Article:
By: Austin Alexander, June 7-9, 2011 In a year that professional scouts will admit there was more prep talent in South Carolina than recent years, 12 young men managed to have their names called over the three-day event. The longer you follow the draft, the more you think you understand it. Just the opposite is true, however! Any baseball sage will tell you it is really a crapshoot! Many variables come into play when you sit back and look at the picks, the rounds they fell in and the names that get passed over. One term people must understand is “signability”. Especially near the top of the draft. In many cases, most of the players selected in the first 4-7 Rounds are similar in ability. Maybe in the Top 15 Rounds? Conventional wisdom tells you that the first pick in the draft must be the best player and that the last pick is the 1,530th best player in the country. Not so. A player’s signability can vault him near the top of the board; low signability can force that player to fall through the draft entirely. Scouts often spend more time researching a player’s signability than they do evaluating their talent. We’ve all heard of clubs that take a kid in the top two rounds and cannot come to terms with him. Sometimes it is because the area scout has not done his due research or he would have known better than to select that player that high in the draft. But it has also happened before that a player and his family or advisor was not truthful as to their dollar figure. Sometimes a player’s "advisor" or his known desire to attend school will force his draft stock to fall, though he may be a first rounder ability-wise. A couple of examples: In 2006, Florida University first baseman Matt LaPorta fell to the 15th round and 433rd pick of the draft. It was believed LaPorta was a sure-fire first-rounder but in the days before the draft he hired agent Scott Boras to represent him. Boras’ reputation with big-leaguers is well-earned as he has some of the top clients in the game. But, some big league organizations had begun a trend, however, of steering away from his players in recent drafts to avert expensive, drawn-out negotiations. As high school seniors, South Carolina products Justin Smoak and Reese Havens were projected to go high in the draft. In the moments leading up to early picks for the Boston Red Sox, both were contacted once more in an attempt to agree to terms before they were selected. Both declined lucrative deals citing that their intention was to play college baseball. As a result, Smoak fell to the 16th round, Havens to the 29th. Both were later selected in 1st Round as college juniors out of USC.  In each case, though for opposite reasons, these players had a “low signability” tag, thus falling to lower rounds. Clubs have until midnight of August 15th to agree to terms with a draft pick. Some of the early rounders will forego the drama and sign quickly so they can begin their journey to the big leagues. Others will drag it out until the deadline in an attempt to drain every penny out of a club. Many players chosen will continue to be under the watchful eye of the organization that selected them in case they make a significant jump during the summer, in which the club may, then, offer a contract or "up the ante" in an attempt to sign the player. Draft picks are made largely on a players present “tools” and how he “projects” down the road. Many selections will turn the heads of baseball people. More selections will blow the mind of casual fans because the layman only sees black or white, ie. base hit versus out, win versus loss. Understand, just because a pitcher strikes out Tanner English does not automatically vault that arm to prospect status. If a good high school pitcher beats Stratford High School with Taylor Guerrieri on the mound, it does not mean he will see his name on a draft board. When a "punching judy" flairs one into the outfield off of Andrew Faulkner, that does not guarentee that he will even play past high school. If a fast runner steals two bases off of Grayson Greiner, it does not necessarily mean he has a future in professional baseball! See where I am going with this? Scouting is not a science. Players do get over-scouted and some do get over-looked. By in large, however, these guys who scout for a living are good at what they do. VERY good, in fact! They run up tens of thousands of miles riding the countryside away from their families looking for the next David Price and Josh Hamilton. Sure, they’ll miss on guys from time to time but they are still smarter than most of us and their eyes keener than you can imagine. Did they find the next MLB All-Star in our state in 2011? Only time will tell. Below we have broken down the 2011 Draft: *Note: Players accounted for either played high school or college baseball in South Carolina this spring. Selected Day 1 (1st Rd) Day 2 (2-30 Rds)  Day 3 (31-50 Rds)  Total SC Players 2  28  19  49 College players 1  23   13  37 HS players 1  5   6  12 Pitchers 1  14   10  25 Catchers 0 2   3  5 Infielders 0  8   2  10 Outfielders 1  4   4  9 Division I 1  20   12  33 Division II 0  1   0  1 Junior College 0  1   0  1  HS 4A 1 4  4   9  HS 3A 0 1  0   1  HS 2A 0 0 2  2 Rd 1-10 11-20 21-30 31-40 41-50 * 10  11  9  7  12  By College: 11-South Carolina, 8-Clemson, 5-Coastal Carolina, 4-College of Charleston, 2-Winthrop, six others with one apiece.  -2010 MLB Draft in Review- Selected Day 1 (1-3 rds) Day 2 (4-30 rds)  Day 3 (31-50)  Total SC Players 2 29  16  47 College players 2  24   12  38 HS players 0  5   6  11 Pitchers 1  16   12  29 …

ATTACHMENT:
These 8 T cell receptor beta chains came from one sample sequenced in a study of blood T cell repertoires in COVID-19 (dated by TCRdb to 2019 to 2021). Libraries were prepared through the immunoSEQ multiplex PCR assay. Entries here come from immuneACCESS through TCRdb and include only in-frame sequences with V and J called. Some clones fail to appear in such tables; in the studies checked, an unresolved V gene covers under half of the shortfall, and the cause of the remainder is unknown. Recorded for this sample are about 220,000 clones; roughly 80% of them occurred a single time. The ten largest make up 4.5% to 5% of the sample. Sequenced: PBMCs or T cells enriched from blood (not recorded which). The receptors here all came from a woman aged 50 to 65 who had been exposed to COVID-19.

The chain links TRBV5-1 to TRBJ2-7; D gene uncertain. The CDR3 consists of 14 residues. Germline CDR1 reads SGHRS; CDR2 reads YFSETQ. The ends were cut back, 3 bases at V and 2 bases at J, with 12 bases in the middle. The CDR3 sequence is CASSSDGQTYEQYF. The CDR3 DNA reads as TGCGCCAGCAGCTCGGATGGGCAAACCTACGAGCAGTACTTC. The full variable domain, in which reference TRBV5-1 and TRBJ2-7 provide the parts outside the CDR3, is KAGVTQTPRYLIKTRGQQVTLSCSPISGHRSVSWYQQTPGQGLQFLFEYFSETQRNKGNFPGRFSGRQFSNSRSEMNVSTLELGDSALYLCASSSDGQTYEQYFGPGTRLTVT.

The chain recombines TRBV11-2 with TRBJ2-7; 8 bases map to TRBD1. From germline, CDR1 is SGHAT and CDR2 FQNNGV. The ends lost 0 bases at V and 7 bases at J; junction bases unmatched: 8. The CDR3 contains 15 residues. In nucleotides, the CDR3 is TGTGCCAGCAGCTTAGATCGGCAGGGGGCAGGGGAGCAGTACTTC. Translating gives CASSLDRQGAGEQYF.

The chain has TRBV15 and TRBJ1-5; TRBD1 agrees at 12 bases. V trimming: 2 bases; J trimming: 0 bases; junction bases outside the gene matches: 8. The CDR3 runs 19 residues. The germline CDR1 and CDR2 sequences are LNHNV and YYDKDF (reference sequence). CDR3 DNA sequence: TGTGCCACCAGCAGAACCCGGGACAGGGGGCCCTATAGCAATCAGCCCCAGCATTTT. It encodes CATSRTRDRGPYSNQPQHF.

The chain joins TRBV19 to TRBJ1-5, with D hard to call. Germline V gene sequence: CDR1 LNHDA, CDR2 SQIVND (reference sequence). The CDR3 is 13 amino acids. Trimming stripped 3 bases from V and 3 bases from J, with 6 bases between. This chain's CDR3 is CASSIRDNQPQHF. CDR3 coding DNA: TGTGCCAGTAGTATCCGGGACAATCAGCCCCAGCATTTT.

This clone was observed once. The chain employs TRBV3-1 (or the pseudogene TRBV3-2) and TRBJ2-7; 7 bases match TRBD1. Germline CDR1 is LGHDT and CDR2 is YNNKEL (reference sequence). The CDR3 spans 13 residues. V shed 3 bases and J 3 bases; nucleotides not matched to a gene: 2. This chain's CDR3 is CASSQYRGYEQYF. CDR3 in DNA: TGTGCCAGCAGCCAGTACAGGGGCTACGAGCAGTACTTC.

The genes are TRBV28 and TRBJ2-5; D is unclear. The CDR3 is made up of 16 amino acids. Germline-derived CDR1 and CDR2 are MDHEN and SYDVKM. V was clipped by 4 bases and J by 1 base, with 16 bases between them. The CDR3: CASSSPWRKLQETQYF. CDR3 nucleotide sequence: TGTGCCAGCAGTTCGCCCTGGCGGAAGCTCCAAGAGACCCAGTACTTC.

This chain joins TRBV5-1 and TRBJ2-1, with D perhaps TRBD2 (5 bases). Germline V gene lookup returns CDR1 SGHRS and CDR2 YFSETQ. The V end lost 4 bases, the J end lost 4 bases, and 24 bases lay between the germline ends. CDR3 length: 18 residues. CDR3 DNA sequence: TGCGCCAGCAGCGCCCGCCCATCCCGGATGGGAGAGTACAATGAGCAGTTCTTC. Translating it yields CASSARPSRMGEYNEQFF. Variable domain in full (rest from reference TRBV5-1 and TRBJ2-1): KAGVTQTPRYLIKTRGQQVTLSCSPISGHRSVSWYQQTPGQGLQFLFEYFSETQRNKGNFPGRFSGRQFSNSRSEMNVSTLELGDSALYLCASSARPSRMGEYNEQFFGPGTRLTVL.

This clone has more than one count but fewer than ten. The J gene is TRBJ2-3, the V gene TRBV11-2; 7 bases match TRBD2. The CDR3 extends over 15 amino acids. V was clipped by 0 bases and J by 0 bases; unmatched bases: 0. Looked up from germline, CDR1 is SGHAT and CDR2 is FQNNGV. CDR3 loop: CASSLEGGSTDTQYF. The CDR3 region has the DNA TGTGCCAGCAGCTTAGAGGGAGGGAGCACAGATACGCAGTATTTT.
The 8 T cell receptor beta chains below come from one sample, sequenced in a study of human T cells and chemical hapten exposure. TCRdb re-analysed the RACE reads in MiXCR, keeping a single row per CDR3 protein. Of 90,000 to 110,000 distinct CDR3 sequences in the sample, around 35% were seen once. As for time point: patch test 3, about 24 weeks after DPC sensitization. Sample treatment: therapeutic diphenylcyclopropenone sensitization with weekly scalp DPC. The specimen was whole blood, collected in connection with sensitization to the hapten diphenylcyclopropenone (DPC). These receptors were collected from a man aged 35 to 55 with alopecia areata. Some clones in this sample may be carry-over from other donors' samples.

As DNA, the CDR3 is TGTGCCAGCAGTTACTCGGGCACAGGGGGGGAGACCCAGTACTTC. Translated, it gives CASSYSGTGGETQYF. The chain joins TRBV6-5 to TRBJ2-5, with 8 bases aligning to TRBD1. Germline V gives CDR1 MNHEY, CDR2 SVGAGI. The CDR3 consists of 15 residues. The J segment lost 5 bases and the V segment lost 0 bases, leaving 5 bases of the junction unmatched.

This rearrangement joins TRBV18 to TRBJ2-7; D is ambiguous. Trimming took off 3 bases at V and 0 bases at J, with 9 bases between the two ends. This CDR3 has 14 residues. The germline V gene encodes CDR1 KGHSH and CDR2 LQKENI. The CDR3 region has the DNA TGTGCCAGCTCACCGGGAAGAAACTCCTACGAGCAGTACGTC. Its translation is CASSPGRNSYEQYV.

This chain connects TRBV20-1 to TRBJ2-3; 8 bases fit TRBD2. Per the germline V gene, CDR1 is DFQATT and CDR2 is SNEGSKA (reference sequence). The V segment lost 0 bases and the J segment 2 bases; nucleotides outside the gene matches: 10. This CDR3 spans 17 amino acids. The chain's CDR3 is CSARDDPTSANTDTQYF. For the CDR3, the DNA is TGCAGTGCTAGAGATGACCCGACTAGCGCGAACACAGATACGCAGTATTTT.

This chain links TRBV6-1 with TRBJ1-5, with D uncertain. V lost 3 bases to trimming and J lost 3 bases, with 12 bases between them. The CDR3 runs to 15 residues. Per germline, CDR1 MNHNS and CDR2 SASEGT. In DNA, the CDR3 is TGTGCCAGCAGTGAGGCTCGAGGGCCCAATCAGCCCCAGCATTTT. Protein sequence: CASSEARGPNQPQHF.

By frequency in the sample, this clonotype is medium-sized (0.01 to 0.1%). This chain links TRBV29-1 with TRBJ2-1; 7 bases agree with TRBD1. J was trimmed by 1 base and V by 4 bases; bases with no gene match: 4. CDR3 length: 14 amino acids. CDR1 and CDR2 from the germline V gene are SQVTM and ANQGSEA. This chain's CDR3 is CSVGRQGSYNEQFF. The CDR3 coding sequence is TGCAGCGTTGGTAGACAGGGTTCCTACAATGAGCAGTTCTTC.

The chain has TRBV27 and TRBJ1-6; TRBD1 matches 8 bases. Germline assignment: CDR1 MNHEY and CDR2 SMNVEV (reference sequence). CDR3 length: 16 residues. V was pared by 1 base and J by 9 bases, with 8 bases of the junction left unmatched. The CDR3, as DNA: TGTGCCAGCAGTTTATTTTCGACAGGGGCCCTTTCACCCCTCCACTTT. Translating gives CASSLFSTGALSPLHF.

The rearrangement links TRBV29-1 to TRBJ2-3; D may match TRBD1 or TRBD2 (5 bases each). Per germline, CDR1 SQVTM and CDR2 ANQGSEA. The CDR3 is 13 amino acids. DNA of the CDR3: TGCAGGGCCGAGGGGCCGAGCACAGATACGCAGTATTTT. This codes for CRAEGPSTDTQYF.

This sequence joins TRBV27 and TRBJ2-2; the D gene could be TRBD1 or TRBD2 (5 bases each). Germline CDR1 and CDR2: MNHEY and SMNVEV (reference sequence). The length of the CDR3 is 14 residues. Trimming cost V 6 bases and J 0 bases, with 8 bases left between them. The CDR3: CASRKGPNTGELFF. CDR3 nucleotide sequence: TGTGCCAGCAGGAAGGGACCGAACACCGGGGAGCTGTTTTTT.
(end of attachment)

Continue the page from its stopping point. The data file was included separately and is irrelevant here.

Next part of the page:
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A Champion’s Tribute: St. James Sharks